I recently bought a vintage 1980s Italian designer silk chiffon dress with matching belt and jacket, in somewhat fragile condition. I want to keep the garment nice, but I also want to wear it. How should I proceed without ruining it in a couple wears? Is there a way to restore it? And is there a way to keep sweat off the delicate fabric so I can wear it more places? — Abigail, Alameda, Calif.
You have identified one of the biggest issues in the current conversation around the virtues of vintage: condition and wearability. It is all well and good for us to talk up how important it is to keep clothes in circulation, how significant the future resale market is and how great it is that Gen Z (or a portion of it) seems to gravitate to used clothes rather than new. But if those resellable clothes are not actually rewearable, all of that potential is destined to remain more theory than practice.
So it’s worth recognizing that while vintage shopping is a laudable and sometimes highly satisfying practice, one rife with the promise of unique and unexpected finds — the mystery of what might be unearthed! — it is better done with an understanding of what you are getting into and the commitment that may be required. Not to mention a slightly different way of thinking about exactly what you are buying and its role in your life.
Generally, the older the garment — the more legitimately “vintage” it is — the more delicate. When I asked Cameron Silver, the owner of the OG vintage boutique Decades in Los Angeles, what he advised, he noted that “chiffon is a particularly fragile fabric, regardless of age.” But, he said, “a bit of restoration can really help with the longevity of a silk dress.” And, he added, if the intent is to wear the garment rather than preserve it as a collectible, then such restoration is warranted.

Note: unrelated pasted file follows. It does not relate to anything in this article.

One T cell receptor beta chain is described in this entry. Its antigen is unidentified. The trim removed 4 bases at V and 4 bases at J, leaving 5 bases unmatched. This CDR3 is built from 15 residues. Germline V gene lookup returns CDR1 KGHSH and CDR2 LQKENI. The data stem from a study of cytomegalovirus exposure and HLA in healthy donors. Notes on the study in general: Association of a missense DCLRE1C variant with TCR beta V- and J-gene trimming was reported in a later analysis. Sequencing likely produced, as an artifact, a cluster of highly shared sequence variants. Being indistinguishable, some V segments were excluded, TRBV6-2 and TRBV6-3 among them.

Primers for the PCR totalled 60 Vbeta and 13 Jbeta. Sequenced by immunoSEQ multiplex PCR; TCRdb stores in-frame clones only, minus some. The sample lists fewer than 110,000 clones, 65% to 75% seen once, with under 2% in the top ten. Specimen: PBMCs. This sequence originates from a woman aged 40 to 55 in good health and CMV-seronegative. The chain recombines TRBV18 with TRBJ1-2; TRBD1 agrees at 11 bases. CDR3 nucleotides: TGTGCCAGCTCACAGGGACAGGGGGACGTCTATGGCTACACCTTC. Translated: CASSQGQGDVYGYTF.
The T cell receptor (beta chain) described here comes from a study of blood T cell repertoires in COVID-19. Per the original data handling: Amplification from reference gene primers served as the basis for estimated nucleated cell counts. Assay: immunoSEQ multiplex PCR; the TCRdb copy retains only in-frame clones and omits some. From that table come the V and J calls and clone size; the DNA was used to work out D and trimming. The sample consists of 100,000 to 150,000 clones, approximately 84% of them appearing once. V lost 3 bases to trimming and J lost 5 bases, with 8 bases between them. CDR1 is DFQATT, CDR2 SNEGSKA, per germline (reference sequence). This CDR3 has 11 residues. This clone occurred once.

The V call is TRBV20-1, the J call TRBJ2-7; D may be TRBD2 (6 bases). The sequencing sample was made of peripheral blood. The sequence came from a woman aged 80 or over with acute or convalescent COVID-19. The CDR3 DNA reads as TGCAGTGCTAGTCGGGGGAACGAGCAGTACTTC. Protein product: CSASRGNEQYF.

(Vintage shopping for collectible pieces is a whole different matter with a different value proposition.)
First, Mr. Silver said, consider “gently reinforcing the seams of the dress by hand.” If the piece involves leather, try taking it to a leather repair shop, which can help spruce up the detailing.
Amy Abrams, the owner of the Manhattan Vintage Show, suggested finding a dry cleaner known for handling wedding dresses. “They are experts in cleaning and repairing garments for maximum wear,” she said.
Next, Mr. Silver said, consider “thoughtful undergarments such as a slip dress and a natural deodorant, since if you are a sweater, aside from Botox injections in your armpits, potential perspiration will be a major liability.” Ms. Abrams also recommended a natural deodorant.
And then think about where you are wearing the dress. Opt, perhaps, for “standing events and not dinner parties,” Mr. Silver said. Or, as Ms. Abrams suggested, save it for cooler temps.
Finally, it is possible to think about the flaws in a vintage garment that come with wear and age — and the related mending or additions — not as flaws, but as simply another kind of customization and personalization, the sort of changes that give the garment a longer story and make it even more unique; a true one-off.